1800s- pamphlets about venereal diseases, overall good hygiene, and the evils of prostitution and masturbation were widely distributed outside of schools.
1913- Chicago attempts to formally introduce sex-ed into their school systems. The Catholic Church helps shut it down.
1914- The American Hygiene Association was founded to teach soldiers about sexual hygiene throughout the war. They would later be involved in creating school curriculums.
1916– Planned Parenthood is founded in New York.
1919- A report from the U.S. Department of Labor’s Children’s Bureau was released that suggested soldiers would have been better off if they had received sex instruction in school.
1920s– There is a resurgence of interest in getting sex-ed into schools.
Between 20-40% of U.S. school systems had programs in social hygiene and sexuality.
1930s- the U.S. Office of Education began to publish materials and train teachers.
1964- The medical director at Planned Parenthood, Mary Calderone, founded the Sexuality Information and Education Council of the United States (SIECUS) in part to challenge the American Social Hygiene Association.
1968- A pamphlet called “Is the School House the Proper Place to Teach Raw Sex?” is widely distributed by Gordon Drake and James Hargis framing sex ed as a way to indoctrinate children into communism. Thus began the scary rhetoric that sex-ed was teaching students to be homosexuals and that teachers were having sex in front of students. (7)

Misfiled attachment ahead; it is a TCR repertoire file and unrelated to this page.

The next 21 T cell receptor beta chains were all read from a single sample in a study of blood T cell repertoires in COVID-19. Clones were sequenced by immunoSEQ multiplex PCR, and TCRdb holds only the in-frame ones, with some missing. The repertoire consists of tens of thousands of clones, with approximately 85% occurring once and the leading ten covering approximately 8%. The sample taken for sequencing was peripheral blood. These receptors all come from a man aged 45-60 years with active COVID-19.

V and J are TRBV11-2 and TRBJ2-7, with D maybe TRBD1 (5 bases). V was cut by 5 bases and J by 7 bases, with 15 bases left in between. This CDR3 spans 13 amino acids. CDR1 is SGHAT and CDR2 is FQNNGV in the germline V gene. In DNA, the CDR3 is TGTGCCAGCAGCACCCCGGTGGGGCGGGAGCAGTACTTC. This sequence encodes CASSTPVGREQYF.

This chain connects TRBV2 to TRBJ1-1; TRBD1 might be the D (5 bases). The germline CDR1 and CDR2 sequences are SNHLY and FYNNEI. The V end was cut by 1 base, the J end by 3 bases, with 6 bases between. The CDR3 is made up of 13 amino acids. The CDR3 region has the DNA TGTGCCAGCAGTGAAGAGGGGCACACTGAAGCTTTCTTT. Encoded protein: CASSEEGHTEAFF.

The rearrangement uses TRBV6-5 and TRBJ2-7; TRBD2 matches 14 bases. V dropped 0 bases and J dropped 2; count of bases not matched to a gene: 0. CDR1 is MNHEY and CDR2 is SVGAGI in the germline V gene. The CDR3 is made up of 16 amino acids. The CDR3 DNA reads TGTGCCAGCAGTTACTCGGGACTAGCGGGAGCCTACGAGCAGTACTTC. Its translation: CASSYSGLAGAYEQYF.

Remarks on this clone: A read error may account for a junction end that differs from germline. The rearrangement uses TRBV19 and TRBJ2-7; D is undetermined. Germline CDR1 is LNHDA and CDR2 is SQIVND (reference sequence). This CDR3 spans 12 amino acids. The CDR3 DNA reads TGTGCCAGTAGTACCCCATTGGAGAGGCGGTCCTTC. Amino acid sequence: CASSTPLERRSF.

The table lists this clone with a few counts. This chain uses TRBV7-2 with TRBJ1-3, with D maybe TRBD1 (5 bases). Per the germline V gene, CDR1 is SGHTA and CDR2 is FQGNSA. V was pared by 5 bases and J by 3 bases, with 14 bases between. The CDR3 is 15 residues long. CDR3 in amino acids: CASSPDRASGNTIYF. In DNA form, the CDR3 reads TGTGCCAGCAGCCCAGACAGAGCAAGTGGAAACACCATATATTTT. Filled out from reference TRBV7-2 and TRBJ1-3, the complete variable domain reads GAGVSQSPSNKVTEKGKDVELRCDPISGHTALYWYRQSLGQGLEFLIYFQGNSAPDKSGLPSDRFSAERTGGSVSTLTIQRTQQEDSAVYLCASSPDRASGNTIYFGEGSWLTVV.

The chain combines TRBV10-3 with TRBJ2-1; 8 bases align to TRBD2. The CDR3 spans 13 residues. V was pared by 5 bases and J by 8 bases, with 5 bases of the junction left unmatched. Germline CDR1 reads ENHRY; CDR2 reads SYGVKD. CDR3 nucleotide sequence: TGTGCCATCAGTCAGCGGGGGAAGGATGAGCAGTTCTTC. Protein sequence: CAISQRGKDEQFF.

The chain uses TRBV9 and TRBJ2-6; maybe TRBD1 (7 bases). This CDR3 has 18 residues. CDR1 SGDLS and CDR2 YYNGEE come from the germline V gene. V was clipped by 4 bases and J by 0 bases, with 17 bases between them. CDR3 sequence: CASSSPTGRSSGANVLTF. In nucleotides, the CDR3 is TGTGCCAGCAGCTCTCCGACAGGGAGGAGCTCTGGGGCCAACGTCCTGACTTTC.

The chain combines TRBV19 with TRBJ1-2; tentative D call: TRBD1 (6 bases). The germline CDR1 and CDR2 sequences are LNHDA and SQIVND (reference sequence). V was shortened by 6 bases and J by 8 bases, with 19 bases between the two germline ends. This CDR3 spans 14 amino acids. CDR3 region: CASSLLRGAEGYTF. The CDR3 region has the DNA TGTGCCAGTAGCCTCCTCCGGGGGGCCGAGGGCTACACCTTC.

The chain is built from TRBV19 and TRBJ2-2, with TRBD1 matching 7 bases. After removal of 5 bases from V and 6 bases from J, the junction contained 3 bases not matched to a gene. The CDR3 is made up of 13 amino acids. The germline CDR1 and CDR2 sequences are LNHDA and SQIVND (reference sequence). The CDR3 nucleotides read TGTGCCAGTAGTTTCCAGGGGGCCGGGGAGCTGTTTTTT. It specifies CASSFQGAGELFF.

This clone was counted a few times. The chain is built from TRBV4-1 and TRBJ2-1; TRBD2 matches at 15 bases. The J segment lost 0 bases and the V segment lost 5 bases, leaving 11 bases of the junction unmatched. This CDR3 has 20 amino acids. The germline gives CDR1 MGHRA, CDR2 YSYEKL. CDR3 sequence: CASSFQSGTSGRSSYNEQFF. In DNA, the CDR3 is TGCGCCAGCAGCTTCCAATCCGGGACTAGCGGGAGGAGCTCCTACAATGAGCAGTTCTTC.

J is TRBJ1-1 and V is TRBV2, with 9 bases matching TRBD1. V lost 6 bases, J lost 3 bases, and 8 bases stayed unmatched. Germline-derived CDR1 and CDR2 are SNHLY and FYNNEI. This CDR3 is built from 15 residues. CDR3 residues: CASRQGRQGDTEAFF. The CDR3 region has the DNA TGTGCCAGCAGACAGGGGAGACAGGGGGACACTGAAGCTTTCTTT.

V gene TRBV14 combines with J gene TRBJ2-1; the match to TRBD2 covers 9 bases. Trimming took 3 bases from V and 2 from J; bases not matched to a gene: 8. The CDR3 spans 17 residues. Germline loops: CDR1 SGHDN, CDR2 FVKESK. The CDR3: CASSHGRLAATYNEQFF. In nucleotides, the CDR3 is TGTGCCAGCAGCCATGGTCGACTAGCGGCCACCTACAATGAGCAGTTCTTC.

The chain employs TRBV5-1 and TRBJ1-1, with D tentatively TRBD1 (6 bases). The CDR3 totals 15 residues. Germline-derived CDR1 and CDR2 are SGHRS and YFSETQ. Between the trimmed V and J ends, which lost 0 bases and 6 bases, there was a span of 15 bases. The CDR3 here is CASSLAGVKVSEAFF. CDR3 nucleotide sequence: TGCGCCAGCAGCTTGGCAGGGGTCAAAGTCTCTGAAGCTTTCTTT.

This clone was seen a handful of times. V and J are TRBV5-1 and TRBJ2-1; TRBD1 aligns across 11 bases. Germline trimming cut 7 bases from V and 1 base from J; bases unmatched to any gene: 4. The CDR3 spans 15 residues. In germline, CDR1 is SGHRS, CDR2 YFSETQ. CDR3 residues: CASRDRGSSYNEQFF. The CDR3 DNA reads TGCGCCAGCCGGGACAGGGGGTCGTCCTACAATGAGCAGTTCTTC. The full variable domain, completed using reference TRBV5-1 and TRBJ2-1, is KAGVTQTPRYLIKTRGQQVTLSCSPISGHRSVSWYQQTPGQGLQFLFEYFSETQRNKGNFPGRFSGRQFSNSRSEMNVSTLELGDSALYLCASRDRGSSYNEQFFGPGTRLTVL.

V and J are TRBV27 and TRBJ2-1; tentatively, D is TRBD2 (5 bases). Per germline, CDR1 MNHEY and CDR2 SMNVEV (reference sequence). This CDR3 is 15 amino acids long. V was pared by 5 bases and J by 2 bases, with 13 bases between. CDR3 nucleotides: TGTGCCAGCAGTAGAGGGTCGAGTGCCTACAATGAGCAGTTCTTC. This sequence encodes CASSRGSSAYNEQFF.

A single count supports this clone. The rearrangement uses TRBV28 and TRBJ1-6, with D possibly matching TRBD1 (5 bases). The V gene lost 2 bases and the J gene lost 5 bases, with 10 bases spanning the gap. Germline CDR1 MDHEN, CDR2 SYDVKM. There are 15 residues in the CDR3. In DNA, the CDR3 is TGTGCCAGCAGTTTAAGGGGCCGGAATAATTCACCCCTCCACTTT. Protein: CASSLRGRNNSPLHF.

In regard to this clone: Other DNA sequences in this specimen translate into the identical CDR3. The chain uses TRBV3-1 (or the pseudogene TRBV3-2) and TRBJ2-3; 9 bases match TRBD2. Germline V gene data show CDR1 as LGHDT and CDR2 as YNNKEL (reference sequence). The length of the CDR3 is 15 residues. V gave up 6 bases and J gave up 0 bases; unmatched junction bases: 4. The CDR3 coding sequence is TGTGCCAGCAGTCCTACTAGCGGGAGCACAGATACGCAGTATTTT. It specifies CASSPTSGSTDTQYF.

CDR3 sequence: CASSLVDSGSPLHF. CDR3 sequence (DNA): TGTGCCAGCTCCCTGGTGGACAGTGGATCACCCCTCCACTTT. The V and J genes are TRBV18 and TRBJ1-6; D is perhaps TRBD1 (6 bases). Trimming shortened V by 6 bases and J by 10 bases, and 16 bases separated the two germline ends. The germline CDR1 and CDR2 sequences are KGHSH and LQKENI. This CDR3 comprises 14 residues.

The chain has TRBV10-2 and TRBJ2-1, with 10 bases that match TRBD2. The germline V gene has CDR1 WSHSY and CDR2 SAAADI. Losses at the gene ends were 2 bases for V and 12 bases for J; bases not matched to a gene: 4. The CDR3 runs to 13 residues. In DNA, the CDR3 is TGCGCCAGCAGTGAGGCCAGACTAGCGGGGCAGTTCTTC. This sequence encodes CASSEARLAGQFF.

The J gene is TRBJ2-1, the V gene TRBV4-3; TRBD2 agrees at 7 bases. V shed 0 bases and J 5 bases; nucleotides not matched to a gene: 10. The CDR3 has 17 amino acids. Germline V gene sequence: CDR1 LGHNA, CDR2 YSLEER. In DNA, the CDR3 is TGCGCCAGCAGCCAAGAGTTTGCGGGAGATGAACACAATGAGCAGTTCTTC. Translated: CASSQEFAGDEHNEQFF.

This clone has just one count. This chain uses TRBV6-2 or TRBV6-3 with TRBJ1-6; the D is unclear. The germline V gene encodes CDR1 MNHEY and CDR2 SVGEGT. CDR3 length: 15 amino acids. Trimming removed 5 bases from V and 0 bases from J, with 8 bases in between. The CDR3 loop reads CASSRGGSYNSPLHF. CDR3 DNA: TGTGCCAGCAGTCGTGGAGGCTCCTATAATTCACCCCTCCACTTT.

1980s- The AIDS epidemic takes hold. Religious groups use this public health crisis to push their own agenda and convince school board members and legislative officials that abstinence-only sex education was the only way to keep kids “safe.”
1981- President Regan signed the Adolescent Family Life Act (aka the “Chastity Law” –yikes!). This law allowed federal funding to go to abstinence-only programming. And abstinence-only sexuality education (AOSE) and abstinence-only until marriage (AOUM) programming became the norm in the US.
2004: Study is published showing the harms of abstinence-only-until-marriage (AOUM) programs and the importance of investing in comprehensive sexuality education. There are plenty more studies that have been published since reaffirming the same results. (It’s possible there were studies earlier than this, but this was the earliest one we could find. Know of an earlier one? Please get in touch!)
2018: Under the Trump administration, Abstinence-only until marriage (AOUM) is rebranded to be Sexual Risk Avoidance Education (SRAE) (1). More federal funding goes towards pushing these programs.
Since the “Chastity Law” or the Adolescent Family Planning Act gifted us with abstinence-only education in 1981, things in Arizona hasn’t changed much. Despite recent proposals, as of June 2019, the Arizona State Board of Education (ASBE) decided to keep its sex ed rules unchanged (1). Sex ed as well as teaching HIV/AIDS remains optional—if a district or charter school offers it, parents have the choice to opt their child into the program. The public is able to view what any district in the state of Arizona is teaching when it comes to sex ed since the districts who opt to teach it are required to keep everything public. Finally, their sex ed still relies on the 3 S’s: self-control, self-discipline, and sense of responsibility and ethics (1).